So where does this leave us, in terms of design? It leaves us, to be honest, with a bit of a shrug. We love the input section, we love the solid build and construction, and we really appreciate how well everything (bar the app) works well. But if you’re going to buy this amp for the joie de vivre it brings to a room, you should re-examine your priorities. In terms of aesthetics, it gets the job done, but no more.
Honestly, if this amplifier didn’t sound as good as it did, we would probably have written it off. The unassuming exterior might not raise your heart rate, but the audio quality definitely will.
Let’s start with the basics. You get 120 watts of clear Class AB power per channel (for an explanation of what that means, check this out), and even before the amplifier channels it through its meaty power supply and ginormous toroidal transformer, it gets put through a very competent built-in DAC. This beast is a 32-bit/768kHz AKM number, and it’s quite capable of handling just about everything you throw at it, up to and including full DSD – which, if you don’t know, is an ultra high-resolution audio format. For our money, it performed just as well as many of the top DACs on the market at the moment, and we never felt the urge to swap it out for something with a little more refinement.
And even if you are using the full 120 watts, you’re in for a wild ride.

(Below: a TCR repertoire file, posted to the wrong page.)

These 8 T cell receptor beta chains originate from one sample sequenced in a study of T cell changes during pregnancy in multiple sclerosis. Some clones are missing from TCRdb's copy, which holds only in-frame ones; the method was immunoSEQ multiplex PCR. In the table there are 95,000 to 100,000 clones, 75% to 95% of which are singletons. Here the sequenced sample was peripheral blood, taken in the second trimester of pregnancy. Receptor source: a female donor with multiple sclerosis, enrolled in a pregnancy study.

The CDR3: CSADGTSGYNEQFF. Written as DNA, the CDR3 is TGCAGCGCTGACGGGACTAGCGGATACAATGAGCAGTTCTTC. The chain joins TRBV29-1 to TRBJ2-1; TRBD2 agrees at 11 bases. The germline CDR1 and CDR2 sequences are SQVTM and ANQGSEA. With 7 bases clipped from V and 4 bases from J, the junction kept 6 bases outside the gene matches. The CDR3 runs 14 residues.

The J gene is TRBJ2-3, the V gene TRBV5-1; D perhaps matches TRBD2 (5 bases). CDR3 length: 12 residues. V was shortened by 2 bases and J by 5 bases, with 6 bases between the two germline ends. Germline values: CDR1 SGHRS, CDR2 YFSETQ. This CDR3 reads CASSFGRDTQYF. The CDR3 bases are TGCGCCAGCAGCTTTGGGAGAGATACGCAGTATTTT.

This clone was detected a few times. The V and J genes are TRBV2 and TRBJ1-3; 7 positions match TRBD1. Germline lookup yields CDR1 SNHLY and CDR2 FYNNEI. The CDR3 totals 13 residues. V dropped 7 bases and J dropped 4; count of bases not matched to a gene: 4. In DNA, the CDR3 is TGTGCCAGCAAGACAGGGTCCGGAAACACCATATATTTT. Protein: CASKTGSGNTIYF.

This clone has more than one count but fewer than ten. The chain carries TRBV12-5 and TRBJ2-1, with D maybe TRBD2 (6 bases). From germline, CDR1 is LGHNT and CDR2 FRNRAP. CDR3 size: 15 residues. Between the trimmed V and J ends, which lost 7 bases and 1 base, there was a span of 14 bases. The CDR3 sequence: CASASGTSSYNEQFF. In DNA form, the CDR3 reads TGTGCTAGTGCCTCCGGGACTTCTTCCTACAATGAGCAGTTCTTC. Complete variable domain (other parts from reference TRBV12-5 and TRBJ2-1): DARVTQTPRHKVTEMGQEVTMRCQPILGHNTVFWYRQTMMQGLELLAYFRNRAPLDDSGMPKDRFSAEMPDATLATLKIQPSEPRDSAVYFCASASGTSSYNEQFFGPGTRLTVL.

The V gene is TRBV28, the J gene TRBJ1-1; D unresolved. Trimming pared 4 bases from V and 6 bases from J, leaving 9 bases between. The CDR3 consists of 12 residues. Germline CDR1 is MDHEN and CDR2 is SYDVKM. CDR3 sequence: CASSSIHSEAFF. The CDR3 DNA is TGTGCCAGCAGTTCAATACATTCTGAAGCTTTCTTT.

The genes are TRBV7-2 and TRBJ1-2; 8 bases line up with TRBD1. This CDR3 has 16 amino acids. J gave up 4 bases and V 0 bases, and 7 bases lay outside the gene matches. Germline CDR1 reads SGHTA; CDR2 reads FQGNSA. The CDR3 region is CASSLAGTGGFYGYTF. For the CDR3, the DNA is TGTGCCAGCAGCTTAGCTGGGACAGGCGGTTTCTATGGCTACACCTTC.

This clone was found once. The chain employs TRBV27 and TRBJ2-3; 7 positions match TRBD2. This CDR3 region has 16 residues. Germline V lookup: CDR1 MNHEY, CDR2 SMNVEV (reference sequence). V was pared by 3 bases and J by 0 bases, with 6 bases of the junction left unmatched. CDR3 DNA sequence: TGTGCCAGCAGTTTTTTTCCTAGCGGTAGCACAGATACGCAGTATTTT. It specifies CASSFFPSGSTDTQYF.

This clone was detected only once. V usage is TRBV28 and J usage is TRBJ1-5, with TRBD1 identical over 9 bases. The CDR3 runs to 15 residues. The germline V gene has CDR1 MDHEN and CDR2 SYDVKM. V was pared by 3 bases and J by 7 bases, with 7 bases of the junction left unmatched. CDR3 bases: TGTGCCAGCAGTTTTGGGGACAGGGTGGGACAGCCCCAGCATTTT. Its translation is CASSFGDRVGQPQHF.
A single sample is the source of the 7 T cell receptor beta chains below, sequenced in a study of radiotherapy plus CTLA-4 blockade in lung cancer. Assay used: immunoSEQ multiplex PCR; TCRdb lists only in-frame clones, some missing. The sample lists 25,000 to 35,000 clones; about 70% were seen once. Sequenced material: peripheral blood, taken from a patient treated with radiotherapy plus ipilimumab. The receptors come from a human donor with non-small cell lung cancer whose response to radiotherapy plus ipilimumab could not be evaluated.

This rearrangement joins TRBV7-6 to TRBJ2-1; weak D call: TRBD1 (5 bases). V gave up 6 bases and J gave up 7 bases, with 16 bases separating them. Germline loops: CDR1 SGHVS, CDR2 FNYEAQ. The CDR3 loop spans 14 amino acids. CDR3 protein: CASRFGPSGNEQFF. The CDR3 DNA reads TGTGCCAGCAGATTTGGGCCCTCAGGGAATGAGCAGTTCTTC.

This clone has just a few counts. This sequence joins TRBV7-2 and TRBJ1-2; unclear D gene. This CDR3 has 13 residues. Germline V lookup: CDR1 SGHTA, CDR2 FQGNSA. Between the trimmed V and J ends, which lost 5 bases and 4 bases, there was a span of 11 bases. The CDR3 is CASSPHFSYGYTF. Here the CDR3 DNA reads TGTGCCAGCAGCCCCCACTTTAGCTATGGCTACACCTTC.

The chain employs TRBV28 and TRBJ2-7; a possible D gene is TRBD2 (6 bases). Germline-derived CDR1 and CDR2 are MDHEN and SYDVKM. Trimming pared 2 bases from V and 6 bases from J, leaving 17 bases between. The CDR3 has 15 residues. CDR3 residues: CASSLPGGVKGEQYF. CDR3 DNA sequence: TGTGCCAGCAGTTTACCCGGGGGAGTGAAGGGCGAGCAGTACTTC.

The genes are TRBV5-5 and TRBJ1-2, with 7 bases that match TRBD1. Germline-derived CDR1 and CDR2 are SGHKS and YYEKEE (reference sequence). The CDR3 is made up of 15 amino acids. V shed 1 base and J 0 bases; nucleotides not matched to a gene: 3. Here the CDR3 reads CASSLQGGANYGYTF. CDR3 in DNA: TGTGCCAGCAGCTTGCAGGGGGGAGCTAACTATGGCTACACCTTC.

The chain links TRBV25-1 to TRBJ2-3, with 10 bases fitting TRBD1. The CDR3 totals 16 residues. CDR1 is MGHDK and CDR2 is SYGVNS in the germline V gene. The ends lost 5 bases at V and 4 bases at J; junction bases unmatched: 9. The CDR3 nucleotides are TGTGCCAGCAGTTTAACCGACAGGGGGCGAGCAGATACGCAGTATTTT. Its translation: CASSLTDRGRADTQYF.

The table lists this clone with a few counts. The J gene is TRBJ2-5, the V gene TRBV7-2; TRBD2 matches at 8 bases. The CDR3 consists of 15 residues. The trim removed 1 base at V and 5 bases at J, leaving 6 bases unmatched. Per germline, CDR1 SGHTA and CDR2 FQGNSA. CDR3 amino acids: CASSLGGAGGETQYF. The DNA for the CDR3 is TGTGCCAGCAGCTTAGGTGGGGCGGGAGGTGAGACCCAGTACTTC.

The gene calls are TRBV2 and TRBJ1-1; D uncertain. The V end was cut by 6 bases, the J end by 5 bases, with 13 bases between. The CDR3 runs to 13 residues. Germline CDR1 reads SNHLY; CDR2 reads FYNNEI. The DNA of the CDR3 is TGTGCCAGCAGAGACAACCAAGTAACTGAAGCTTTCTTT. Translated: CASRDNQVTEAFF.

The first thing that struck us about the sound quality was just how much weight it had. We’re not just talking about low-end; we mean everything. Every aspect of the music had volume and definition, as if we could physically pick them up and move them around at will. There was an unbelievable amount of realism here: not just reference great detail, but a genuine sense that we were hearing exactly what the musician intended us to. Whether it was rap vocals, an operatic chorus, or a grinding lead guitar, it never sounded anything less than solid and powerful.
The actual bass itself doubled down on this, thumping out our test speakers – a pair of MarkAudioSOTA Cesti Ts – with enough oomph to rattle the windows, even at relatively low volumes. It really accentuated the speakers natural qualities, and floated the other elements of the music on a warm, deep, squashy comforter of bass. We were equally impressed with those other elements. The highs had excellent detail while never sounding harsh, and things like vocals in the mid-range felt full and rich.
Whenever we have something like this in our test room, we always like to put it through its paces with as many different genres of music as we can, even extending it to movie and series audio if appropriate. The RA-1572 didn’t even flinch. From the gnarliest, grimiest 90s rap tune to a thundering symphonic metal joint, it just kept right on trucking. The power and performance it delivered easily competed with amps double and triple its price, and we got a real kick out of seeing what it could do.
You know, it’s weird. One of the most puzzling things about high-end audio – and we fully recognise that at this price range, the RA-1572 is barely at the outer edges of that category – is just how boring things look, compared to how magical they sound. The most unassuming metal boxes can just blow your socks off, if you let them. Perfect case in point: the Benchmark DAC3-HGC, which we think is probably the best DAC on the market today, but which looks like something you’d use to diagnose a gall bladder infection. Perhaps it’s time for a revolution in amp design, where they can be made to look as good as they sound. Companies like Schiit Audio and McIntosh have already shown the elements that can be pushed, but we’re waiting for something that makes our jaws hit the floor, in terms of looks. Meanwhile, when it comes to sound quality, the Rotel has everything sewn right up.
Sigh. The remote.